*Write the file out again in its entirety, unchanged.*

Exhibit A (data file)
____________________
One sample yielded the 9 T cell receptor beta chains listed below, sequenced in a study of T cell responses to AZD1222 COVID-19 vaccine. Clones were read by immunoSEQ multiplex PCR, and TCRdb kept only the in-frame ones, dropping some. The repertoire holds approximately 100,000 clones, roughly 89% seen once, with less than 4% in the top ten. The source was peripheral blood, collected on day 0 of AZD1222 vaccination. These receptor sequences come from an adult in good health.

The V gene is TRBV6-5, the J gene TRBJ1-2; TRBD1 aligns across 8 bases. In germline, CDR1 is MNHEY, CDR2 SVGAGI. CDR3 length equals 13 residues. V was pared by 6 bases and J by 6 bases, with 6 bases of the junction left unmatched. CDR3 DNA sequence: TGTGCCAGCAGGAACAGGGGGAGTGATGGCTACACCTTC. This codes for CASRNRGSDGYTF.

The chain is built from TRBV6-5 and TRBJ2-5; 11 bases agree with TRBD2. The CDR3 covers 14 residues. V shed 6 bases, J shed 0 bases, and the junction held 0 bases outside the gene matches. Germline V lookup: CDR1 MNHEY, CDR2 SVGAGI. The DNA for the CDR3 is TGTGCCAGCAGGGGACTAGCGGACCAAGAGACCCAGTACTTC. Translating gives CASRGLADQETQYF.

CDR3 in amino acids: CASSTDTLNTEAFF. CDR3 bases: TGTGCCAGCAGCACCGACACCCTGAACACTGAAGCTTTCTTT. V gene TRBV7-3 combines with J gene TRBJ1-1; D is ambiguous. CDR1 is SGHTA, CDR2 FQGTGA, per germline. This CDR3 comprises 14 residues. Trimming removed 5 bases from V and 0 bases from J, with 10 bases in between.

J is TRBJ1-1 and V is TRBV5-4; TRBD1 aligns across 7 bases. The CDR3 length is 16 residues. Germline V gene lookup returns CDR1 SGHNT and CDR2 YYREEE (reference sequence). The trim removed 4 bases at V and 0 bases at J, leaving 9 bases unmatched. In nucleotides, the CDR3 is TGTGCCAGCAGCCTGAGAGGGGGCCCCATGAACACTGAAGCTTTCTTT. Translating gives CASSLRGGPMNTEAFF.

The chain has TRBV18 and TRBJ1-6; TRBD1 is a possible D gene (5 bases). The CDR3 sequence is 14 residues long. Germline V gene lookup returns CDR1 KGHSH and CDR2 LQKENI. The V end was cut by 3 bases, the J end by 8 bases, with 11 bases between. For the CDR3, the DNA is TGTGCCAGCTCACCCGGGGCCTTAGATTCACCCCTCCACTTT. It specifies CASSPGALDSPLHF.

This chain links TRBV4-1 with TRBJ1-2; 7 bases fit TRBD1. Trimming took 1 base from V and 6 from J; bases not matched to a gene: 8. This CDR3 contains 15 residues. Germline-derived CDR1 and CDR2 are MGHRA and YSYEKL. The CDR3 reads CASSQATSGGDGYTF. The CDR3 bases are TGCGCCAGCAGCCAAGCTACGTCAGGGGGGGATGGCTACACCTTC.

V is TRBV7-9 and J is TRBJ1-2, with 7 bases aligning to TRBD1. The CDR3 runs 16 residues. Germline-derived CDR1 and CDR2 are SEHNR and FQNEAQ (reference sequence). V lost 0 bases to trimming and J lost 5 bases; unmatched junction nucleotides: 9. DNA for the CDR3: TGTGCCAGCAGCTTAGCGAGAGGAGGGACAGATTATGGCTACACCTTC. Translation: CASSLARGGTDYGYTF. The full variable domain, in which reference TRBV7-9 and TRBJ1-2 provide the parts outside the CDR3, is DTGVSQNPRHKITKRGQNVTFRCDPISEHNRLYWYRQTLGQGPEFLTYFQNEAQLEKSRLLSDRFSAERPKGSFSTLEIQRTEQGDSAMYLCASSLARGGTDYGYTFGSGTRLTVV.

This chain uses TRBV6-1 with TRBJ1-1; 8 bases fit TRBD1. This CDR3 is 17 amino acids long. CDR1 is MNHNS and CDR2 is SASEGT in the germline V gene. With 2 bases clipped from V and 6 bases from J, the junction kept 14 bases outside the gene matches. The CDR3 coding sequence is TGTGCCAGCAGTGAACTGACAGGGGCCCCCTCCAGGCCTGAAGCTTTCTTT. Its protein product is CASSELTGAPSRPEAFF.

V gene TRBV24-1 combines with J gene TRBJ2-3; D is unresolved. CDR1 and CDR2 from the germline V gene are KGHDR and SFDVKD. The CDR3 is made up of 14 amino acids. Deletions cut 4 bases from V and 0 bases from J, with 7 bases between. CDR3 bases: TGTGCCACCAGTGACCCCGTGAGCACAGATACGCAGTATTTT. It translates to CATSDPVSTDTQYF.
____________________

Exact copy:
One sample yielded the 9 T cell receptor beta chains listed below, sequenced in a study of T cell responses to AZD1222 COVID-19 vaccine. Clones were read by immunoSEQ multiplex PCR, and TCRdb kept only the in-frame ones, dropping some. The repertoire holds approximately 100,000 clones, roughly 89% seen once, with less than 4% in the top ten. The source was peripheral blood, collected on day 0 of AZD1222 vaccination. These receptor sequences come from an adult in good health.

The V gene is TRBV6-5, the J gene TRBJ1-2; TRBD1 aligns across 8 bases. In germline, CDR1 is MNHEY, CDR2 SVGAGI. CDR3 length equals 13 residues. V was pared by 6 bases and J by 6 bases, with 6 bases of the junction left unmatched. CDR3 DNA sequence: TGTGCCAGCAGGAACAGGGGGAGTGATGGCTACACCTTC. This codes for CASRNRGSDGYTF.

The chain is built from TRBV6-5 and TRBJ2-5; 11 bases agree with TRBD2. The CDR3 covers 14 residues. V shed 6 bases, J shed 0 bases, and the junction held 0 bases outside the gene matches. Germline V lookup: CDR1 MNHEY, CDR2 SVGAGI. The DNA for the CDR3 is TGTGCCAGCAGGGGACTAGCGGACCAAGAGACCCAGTACTTC. Translating gives CASRGLADQETQYF.

CDR3 in amino acids: CASSTDTLNTEAFF. CDR3 bases: TGTGCCAGCAGCACCGACACCCTGAACACTGAAGCTTTCTTT. V gene TRBV7-3 combines with J gene TRBJ1-1; D is ambiguous. CDR1 is SGHTA, CDR2 FQGTGA, per germline. This CDR3 comprises 14 residues. Trimming removed 5 bases from V and 0 bases from J, with 10 bases in between.

J is TRBJ1-1 and V is TRBV5-4; TRBD1 aligns across 7 bases. The CDR3 length is 16 residues. Germline V gene lookup returns CDR1 SGHNT and CDR2 YYREEE (reference sequence). The trim removed 4 bases at V and 0 bases at J, leaving 9 bases unmatched. In nucleotides, the CDR3 is TGTGCCAGCAGCCTGAGAGGGGGCCCCATGAACACTGAAGCTTTCTTT. Translating gives CASSLRGGPMNTEAFF.

The chain has TRBV18 and TRBJ1-6; TRBD1 is a possible D gene (5 bases). The CDR3 sequence is 14 residues long. Germline V gene lookup returns CDR1 KGHSH and CDR2 LQKENI. The V end was cut by 3 bases, the J end by 8 bases, with 11 bases between. For the CDR3, the DNA is TGTGCCAGCTCACCCGGGGCCTTAGATTCACCCCTCCACTTT. It specifies CASSPGALDSPLHF.

This chain links TRBV4-1 with TRBJ1-2; 7 bases fit TRBD1. Trimming took 1 base from V and 6 from J; bases not matched to a gene: 8. This CDR3 contains 15 residues. Germline-derived CDR1 and CDR2 are MGHRA and YSYEKL. The CDR3 reads CASSQATSGGDGYTF. The CDR3 bases are TGCGCCAGCAGCCAAGCTACGTCAGGGGGGGATGGCTACACCTTC.

V is TRBV7-9 and J is TRBJ1-2, with 7 bases aligning to TRBD1. The CDR3 runs 16 residues. Germline-derived CDR1 and CDR2 are SEHNR and FQNEAQ (reference sequence). V lost 0 bases to trimming and J lost 5 bases; unmatched junction nucleotides: 9. DNA for the CDR3: TGTGCCAGCAGCTTAGCGAGAGGAGGGACAGATTATGGCTACACCTTC. Translation: CASSLARGGTDYGYTF. The full variable domain, in which reference TRBV7-9 and TRBJ1-2 provide the parts outside the CDR3, is DTGVSQNPRHKITKRGQNVTFRCDPISEHNRLYWYRQTLGQGPEFLTYFQNEAQLEKSRLLSDRFSAERPKGSFSTLEIQRTEQGDSAMYLCASSLARGGTDYGYTFGSGTRLTVV.

This chain uses TRBV6-1 with TRBJ1-1; 8 bases fit TRBD1. This CDR3 is 17 amino acids long. CDR1 is MNHNS and CDR2 is SASEGT in the germline V gene. With 2 bases clipped from V and 6 bases from J, the junction kept 14 bases outside the gene matches. The CDR3 coding sequence is TGTGCCAGCAGTGAACTGACAGGGGCCCCCTCCAGGCCTGAAGCTTTCTTT. Its protein product is CASSELTGAPSRPEAFF.

V gene TRBV24-1 combines with J gene TRBJ2-3; D is unresolved. CDR1 and CDR2 from the germline V gene are KGHDR and SFDVKD. The CDR3 is made up of 14 amino acids. Deletions cut 4 bases from V and 0 bases from J, with 7 bases between. CDR3 bases: TGTGCCACCAGTGACCCCGTGAGCACAGATACGCAGTATTTT. It translates to CATSDPVSTDTQYF.